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Semaphorin-mediated Corticospinal Axon Elimination Depends on the Activity-Induced Bax/Bak-caspase Pathway
Axon guidance molecules and neuronal activity have been implicated in the establishment and refinement of neural circuits during development. It is unclear, however, if these guidance molecule- and activity-dependent mechanisms interact with one another to shape neural circuit formation. The formation of corticospinal (CS) circuits, which are essential for voluntary movements, involves both guidance molecule- and activity-dependent components during development. We previously showed that semaphorin6D (Sema6D)-plexinA1 (PlexA1) signaling eliminates ipsilateral projections of CS neurons (CSNs) in the spinal cord, while other studies demonstrate that CS projections to the spinal cord are eliminated in an activity-dependent manner. Here we show that inhibition of cortical neurons during postnatal development causes defects in elimination of ipsilateral CS projections in mice. We further show that mice that lack the activity-dependent Bax/Bak pathway or caspase-9 similarly exhibit defects in elimination of ipsilateral CS projections, suggesting that the activity-dependent Bax/Bak-caspase-9 pathway is essential for the removal of ipsilateral CS projections. Interestingly, either inhibition of neuronal activity in the cortex or deletion of Bax/Bak in mice causes a reduction in PlexA1 protein expression in CSNs. Finally, intracortical microstimulation induces activation of only contralateral forelimb muscles in control mice, whereas it induces activation of both contralateral and ipsilateral muscles in mice with cortical inhibition, suggesting that the ipsilaterally projecting CS axons that have been maintained in mice with cortical inhibition form functional connections. Together, these results provide evidence of a potential link between the repellent signaling of Sema6D-PlexA1 and neuronal activity to regulate axon elimination.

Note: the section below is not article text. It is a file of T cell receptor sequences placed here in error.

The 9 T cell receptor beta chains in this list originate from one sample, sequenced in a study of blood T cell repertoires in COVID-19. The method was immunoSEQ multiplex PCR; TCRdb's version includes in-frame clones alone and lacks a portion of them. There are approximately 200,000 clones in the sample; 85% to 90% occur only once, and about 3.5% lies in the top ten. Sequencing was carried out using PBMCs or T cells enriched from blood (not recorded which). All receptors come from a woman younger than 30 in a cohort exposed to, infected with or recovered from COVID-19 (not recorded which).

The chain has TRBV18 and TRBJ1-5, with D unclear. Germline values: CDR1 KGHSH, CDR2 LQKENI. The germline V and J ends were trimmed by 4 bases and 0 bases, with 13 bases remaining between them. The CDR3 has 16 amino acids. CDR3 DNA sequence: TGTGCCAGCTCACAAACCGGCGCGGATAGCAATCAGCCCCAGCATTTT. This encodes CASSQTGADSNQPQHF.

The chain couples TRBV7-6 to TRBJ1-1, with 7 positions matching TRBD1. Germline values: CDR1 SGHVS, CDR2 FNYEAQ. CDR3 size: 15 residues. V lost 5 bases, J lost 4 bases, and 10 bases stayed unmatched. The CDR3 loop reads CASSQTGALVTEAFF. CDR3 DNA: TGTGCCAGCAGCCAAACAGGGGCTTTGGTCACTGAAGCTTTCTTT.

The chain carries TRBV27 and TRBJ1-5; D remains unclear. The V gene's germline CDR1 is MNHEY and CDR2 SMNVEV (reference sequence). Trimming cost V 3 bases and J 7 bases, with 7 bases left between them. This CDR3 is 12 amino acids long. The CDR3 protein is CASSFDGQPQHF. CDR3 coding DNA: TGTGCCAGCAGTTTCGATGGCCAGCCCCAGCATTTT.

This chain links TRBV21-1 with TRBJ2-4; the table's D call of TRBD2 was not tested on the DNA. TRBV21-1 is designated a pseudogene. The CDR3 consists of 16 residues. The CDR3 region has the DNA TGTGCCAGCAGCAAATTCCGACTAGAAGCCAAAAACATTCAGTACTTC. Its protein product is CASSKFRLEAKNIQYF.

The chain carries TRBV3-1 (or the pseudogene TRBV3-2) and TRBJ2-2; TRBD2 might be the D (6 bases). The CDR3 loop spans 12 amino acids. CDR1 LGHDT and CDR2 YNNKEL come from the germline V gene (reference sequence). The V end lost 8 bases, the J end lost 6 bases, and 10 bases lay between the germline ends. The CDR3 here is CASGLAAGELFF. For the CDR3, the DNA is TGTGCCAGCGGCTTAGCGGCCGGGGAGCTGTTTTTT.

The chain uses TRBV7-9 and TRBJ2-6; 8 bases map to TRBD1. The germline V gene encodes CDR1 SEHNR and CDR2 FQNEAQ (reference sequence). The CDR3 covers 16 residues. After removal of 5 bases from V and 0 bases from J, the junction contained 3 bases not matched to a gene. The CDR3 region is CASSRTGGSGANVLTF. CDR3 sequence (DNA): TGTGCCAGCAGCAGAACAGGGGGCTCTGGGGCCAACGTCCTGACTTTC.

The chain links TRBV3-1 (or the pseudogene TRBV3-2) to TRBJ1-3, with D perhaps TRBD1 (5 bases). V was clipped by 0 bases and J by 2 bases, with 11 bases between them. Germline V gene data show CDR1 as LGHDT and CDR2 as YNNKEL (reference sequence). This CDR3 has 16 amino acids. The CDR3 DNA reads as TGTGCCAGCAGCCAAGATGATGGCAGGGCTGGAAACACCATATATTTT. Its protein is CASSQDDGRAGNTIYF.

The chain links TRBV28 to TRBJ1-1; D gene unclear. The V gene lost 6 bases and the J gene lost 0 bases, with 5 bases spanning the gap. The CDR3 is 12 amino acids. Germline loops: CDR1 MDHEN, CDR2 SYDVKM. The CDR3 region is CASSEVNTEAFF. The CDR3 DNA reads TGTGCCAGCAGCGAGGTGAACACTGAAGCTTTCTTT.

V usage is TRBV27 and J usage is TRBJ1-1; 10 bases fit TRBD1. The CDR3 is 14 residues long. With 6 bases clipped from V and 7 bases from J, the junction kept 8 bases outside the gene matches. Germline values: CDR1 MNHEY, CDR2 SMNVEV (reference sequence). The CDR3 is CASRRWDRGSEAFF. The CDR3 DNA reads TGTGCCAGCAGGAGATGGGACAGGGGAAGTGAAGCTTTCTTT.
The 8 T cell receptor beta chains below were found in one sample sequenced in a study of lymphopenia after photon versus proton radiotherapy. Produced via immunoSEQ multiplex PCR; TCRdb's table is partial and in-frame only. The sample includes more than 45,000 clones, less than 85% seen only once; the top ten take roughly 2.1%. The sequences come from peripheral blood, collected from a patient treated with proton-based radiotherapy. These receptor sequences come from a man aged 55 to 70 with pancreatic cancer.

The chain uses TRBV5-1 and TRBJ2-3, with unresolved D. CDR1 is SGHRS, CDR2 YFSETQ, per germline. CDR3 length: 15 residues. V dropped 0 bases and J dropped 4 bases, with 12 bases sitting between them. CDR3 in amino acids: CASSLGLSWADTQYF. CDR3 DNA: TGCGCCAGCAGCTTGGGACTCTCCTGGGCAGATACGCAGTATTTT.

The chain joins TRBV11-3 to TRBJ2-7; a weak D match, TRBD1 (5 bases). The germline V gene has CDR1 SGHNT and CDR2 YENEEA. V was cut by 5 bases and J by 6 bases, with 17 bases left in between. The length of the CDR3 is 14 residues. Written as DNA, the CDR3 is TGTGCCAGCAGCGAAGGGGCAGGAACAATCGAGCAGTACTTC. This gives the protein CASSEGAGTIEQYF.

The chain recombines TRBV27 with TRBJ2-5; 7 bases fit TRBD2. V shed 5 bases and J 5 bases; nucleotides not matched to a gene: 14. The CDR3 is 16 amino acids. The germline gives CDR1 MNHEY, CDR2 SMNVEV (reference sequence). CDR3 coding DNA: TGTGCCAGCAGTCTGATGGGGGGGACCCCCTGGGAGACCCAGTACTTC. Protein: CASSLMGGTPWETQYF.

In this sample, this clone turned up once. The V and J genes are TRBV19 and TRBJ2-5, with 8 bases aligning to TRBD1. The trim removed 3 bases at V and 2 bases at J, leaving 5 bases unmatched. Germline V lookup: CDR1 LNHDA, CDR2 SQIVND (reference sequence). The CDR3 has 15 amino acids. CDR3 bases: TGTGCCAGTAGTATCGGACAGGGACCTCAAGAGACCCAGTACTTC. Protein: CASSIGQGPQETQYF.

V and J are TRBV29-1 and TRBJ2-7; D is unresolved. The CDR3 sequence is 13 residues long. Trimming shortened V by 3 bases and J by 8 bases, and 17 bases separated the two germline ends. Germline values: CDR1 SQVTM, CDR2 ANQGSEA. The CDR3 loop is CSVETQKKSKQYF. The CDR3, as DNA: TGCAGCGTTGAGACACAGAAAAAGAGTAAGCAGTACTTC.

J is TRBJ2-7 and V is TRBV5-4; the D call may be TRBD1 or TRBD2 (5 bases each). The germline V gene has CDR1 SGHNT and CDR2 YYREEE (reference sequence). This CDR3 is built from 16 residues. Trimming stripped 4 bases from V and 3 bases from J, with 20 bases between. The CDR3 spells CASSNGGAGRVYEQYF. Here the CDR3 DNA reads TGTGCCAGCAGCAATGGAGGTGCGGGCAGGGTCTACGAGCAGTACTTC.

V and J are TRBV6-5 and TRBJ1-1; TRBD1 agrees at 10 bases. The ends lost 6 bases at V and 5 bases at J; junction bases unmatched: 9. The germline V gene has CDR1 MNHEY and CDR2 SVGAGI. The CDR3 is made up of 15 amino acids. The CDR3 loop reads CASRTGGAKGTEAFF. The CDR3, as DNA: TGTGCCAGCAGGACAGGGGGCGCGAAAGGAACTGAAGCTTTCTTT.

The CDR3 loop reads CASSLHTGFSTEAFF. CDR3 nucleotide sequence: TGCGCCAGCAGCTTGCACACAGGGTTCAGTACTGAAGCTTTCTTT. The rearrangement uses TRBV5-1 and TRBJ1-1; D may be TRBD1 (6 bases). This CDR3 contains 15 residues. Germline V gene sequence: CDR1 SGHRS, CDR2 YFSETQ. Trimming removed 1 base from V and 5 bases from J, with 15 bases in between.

Both axon guidance molecules and neuronal activity regulate axon elimination to refine neuronal circuits during development. However, the degree to which these mechanisms operate independently or cooperatively to guide network generation is unclear. Here, we show that neuronal activity-driven Bax/Bak-caspase signaling induces expression of the PlexA1 receptor for the repellent Sema6D molecule in corticospinal neurons (CSNs). This cascade eliminates ipsilateral projections of CSNs in the spinal cord during early postnatal development. The absence of PlexA1, neuronal activity, Bax and Bak, or caspase-9leads to the maintenance of ipsilateral projections of CSNs, which can form functional connections with spinal neurons. Together, these studies reveal how the Sema6D-PlexA1 signaling and neuronal activity may play a cooperative role in refining CS axonal projections.